Adobe Camera Raw is the solution for nondestructive editing from Lightroom to Photoshop using Smart Objects. This is useful for Lightroom to Photoshop, but what about Photoshop actions into Lightroom? Adobe’s recent improvements give us the ability to create Custom Color Profiles in Camera Raw, so we can flex our creativity with Photoshop actions and Custom Color Profiles by exporting Look Up Tables, or LUTs. This is a massive overhaul for Photoshop that makes our Lightroom workflow even more powerful.
When winter hits, being a photographer can bring a lot of challenges. Not just the obvious cold weather and clients who want to spend as little time outside as possible, but everything is dead except the pine trees. Especially in the Midwest where beautiful mountainous backdrops are rare. Not to worry. Sometimes we have to get creative when ideal lighting doesn’t show up—not only with our photography, but our editing too. In this article, I show you how to edit color for the season.
There is nothing simple about digital asset management. It is easy to get hung up on equipment, shooting and editing, but managing Raw files is the most neglected part of my workflow. I feel like I always rush to import my Raw files, bypass backup and fail to organize my photos in Lightroom so I can start editing immediately. That has to stop.
There are lots of opinions on what’s beautiful and natural, and how to make brides look their best. In this article, we are going to dive into touching up skin in Lightroom Classic. No, we aren’t going into Photoshop and won’t have frequency separation or the ability to recreate pores after we soften. Let’s focus on Lightroom and what’s already at our disposal. Trust Lightroom—it makes editing simple.
I continually try to push creative image editing to its limits. There are so many ways to tweak an image, to get that dialed-in look and feel that you envisioned when you photographed it. Since the change from Camera to Color Profiles in Adobe Camera Raw and Lightroom, the creative possibilities expanded and became so simple to use, adding them to the Basic panel and allowing users to adjust the amount it’s applied.
You know that feeling you get when you finish a shoot and realize how many hours you now have to work in post? Wouldn’t it be nice to just import in Lightroom, click a few presets and export files? That’s the point of Lightroom’s efficiency, but there is some additional finessing required to ensure your images are consistent while maintaining your look and feel. Here are 10 tricks to help you get through this grueling season and edit faster.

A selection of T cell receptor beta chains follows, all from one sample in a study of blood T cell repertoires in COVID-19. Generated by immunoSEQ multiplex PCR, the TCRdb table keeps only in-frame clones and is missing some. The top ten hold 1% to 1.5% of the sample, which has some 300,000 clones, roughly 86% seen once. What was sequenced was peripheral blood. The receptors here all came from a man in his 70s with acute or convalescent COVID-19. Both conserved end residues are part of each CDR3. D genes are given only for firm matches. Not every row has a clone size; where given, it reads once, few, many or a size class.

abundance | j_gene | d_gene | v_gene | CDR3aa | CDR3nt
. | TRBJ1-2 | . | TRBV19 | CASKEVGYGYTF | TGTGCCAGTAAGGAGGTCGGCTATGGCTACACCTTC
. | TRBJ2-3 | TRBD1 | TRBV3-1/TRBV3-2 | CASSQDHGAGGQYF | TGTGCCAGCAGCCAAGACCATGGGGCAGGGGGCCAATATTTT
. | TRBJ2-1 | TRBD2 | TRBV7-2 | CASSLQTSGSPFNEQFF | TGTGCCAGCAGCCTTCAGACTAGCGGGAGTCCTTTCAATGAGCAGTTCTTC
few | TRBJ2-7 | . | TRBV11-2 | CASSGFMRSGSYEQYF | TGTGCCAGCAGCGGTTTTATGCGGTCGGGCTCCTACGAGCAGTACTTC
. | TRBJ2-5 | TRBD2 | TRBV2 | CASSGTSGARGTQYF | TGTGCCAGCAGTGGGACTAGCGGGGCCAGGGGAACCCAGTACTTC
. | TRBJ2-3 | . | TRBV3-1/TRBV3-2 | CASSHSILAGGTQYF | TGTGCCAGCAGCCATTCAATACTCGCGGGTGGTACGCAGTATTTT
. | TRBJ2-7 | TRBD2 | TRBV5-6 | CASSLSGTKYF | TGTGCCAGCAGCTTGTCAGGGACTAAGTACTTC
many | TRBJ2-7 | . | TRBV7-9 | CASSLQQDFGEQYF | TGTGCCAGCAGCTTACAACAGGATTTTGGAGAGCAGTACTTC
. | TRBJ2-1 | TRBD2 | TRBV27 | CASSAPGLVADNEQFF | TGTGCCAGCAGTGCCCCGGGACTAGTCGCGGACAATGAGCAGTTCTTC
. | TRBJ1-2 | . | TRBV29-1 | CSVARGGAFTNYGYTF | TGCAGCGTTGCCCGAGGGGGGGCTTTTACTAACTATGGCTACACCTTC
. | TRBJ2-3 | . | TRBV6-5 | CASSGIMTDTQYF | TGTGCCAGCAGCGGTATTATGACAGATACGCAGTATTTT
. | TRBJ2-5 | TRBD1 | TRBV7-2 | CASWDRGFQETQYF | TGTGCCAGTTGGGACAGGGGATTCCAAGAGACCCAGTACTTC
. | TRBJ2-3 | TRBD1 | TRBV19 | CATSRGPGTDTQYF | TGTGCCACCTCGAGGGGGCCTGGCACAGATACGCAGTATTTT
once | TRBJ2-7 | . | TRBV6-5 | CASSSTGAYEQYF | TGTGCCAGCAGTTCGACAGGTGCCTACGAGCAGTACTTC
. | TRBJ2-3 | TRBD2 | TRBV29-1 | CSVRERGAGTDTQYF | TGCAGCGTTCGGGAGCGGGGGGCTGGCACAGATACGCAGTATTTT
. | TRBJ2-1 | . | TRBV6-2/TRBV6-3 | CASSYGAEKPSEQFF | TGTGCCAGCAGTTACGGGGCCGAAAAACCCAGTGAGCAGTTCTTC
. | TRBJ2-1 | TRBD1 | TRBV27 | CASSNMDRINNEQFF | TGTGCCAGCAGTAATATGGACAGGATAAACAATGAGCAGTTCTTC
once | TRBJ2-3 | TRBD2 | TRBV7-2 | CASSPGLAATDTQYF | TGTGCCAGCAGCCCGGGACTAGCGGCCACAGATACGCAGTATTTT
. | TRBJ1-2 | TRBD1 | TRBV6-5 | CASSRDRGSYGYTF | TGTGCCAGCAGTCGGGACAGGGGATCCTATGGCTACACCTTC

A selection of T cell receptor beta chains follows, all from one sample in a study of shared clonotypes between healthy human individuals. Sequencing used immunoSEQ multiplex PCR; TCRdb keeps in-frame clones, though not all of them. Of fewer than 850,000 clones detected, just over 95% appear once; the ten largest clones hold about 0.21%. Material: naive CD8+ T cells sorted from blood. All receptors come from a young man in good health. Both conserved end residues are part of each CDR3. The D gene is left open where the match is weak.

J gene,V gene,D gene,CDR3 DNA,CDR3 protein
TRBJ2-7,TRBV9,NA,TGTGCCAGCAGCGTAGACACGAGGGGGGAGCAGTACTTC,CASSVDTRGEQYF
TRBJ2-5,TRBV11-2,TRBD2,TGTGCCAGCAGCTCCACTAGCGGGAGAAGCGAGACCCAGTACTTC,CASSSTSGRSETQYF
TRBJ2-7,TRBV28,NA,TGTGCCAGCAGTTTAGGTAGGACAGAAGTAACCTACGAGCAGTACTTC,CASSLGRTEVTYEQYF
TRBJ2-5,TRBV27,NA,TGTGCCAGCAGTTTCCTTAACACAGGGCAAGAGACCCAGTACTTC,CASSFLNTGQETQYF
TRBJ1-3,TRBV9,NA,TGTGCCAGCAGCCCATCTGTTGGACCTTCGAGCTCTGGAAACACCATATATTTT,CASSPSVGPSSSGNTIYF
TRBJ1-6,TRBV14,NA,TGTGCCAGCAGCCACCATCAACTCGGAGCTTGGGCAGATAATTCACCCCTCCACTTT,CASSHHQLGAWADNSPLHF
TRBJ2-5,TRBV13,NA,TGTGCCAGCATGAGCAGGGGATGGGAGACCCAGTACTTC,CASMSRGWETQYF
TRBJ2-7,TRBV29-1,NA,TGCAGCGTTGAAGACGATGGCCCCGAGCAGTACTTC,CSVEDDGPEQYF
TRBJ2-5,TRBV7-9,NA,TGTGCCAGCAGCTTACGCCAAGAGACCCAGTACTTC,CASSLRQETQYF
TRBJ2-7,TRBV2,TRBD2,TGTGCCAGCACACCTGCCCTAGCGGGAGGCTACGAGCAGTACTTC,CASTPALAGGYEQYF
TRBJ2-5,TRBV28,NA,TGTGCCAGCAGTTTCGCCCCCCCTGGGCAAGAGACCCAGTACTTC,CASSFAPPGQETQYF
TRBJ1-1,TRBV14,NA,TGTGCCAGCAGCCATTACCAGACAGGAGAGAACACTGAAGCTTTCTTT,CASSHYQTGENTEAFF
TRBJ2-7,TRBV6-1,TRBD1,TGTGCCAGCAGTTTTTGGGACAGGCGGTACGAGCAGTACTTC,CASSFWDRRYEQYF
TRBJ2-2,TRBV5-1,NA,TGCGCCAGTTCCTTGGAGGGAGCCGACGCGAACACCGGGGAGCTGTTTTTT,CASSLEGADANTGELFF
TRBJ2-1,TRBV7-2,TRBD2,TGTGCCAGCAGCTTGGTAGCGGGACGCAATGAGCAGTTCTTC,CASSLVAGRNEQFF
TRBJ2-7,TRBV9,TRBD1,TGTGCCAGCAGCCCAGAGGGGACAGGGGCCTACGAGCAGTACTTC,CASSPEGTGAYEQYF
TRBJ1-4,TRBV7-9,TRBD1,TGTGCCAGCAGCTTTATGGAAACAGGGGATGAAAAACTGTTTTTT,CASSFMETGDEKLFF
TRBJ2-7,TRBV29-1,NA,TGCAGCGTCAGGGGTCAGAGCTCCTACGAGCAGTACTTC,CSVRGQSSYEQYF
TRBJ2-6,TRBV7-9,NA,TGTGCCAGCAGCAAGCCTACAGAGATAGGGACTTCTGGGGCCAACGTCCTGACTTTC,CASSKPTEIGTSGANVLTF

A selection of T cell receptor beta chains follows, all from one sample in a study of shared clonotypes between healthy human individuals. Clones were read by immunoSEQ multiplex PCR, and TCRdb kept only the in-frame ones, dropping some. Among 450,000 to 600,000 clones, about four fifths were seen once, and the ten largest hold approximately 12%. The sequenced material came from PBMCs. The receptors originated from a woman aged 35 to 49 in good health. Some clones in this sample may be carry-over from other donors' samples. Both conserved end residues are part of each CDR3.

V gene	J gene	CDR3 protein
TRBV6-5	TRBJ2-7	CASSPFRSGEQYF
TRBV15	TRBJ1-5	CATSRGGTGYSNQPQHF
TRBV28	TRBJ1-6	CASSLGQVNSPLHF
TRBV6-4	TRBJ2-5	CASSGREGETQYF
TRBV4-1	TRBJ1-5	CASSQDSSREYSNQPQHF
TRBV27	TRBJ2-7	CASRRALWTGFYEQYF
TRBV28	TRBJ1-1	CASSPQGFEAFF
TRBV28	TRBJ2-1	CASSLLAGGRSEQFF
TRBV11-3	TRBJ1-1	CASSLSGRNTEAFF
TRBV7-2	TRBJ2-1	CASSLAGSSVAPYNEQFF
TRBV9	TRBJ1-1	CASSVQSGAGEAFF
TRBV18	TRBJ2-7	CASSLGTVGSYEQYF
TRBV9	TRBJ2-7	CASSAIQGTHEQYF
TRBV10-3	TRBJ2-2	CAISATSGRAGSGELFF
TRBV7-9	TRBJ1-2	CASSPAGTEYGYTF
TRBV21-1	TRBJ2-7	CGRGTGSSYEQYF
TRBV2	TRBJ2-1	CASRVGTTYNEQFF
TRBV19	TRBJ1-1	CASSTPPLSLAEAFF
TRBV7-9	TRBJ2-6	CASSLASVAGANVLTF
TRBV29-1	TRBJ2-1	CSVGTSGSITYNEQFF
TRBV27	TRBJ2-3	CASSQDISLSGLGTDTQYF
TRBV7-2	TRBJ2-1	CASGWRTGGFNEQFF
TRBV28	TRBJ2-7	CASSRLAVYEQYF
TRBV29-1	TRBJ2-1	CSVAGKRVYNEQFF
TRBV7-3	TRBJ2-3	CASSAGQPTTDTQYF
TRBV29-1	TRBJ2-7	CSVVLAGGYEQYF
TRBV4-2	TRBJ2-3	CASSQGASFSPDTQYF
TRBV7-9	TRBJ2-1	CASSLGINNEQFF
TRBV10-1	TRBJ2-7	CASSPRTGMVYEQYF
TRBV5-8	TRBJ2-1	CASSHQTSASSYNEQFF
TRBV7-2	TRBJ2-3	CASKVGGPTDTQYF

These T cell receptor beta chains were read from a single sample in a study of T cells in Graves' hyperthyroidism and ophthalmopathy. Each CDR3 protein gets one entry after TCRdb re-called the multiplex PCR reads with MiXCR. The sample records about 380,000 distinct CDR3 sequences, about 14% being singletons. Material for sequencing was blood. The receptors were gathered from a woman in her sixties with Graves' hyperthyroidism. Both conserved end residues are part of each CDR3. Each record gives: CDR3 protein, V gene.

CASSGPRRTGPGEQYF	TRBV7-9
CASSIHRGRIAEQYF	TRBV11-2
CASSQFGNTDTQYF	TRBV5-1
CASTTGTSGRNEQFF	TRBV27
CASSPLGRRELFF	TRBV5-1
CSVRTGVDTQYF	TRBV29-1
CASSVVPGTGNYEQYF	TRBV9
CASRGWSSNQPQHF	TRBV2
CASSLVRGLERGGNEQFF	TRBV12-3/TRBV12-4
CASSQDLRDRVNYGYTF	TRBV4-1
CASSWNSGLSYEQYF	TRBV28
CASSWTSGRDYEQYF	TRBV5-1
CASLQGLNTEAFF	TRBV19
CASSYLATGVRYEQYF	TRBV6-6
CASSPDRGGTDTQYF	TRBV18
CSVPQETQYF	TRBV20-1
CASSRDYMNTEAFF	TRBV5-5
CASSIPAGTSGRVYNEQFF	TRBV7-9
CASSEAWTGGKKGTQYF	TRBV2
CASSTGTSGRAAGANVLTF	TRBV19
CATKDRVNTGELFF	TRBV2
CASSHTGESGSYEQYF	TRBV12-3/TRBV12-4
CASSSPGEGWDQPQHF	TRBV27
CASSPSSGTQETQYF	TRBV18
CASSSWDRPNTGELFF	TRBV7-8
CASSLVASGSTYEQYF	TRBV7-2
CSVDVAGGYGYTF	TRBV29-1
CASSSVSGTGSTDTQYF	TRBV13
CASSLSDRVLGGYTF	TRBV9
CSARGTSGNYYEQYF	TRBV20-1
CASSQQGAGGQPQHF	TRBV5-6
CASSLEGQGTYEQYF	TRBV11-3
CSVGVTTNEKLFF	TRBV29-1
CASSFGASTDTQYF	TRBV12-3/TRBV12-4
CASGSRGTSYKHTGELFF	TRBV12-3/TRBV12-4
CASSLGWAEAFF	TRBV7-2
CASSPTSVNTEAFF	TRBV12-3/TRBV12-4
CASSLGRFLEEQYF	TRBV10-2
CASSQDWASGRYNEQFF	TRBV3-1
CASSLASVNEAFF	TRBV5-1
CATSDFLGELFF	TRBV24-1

Whether you’re like me and try to stay within a niche or you’re a photographer who dabbles across the world, staying true to your brand can be difficult when you cross genres. Whether you’re shooting portraits, weddings, headshots, products or seniors, here are some ways to keep consistency throughout your photos.
To build the right post-production workflow, we have to look at what we want to accomplish as an end result and where we can save the most time. As a Lightroom user, I feel like I’ve milked as much efficiency out of this program as I can, but because of the back and forth with Photoshop, I have to create different workflows. Within these workflows, I have to rely on Photoshop Actions to streamline each edit, but what about large batches of images? We’re in wedding season and I’ve got over a thousand images ready to export out of Lightroom!
Now that Adobe has launched four patch updates for its latest Lightroom apps, we are seeing the essential Lightroom features pour over from the desktop to the mobile app. Lightroom is supposed to make editing simple, and this is exactly what you get from the mobile Lightroom CC. From your shoot to your sofa, you can edit accurately on an iPad.
As creatives, it is in our blood to break out of the box and try something new. If you are not pushing yourself and developing your photography, where’s your growth as an artist? In this article, I give you the tools to try something new and pack a punch with your images. We will dive into corrective adjustments and how to direct your viewer. These are the basics you may already be doing today, but we are going to mix things up a bit.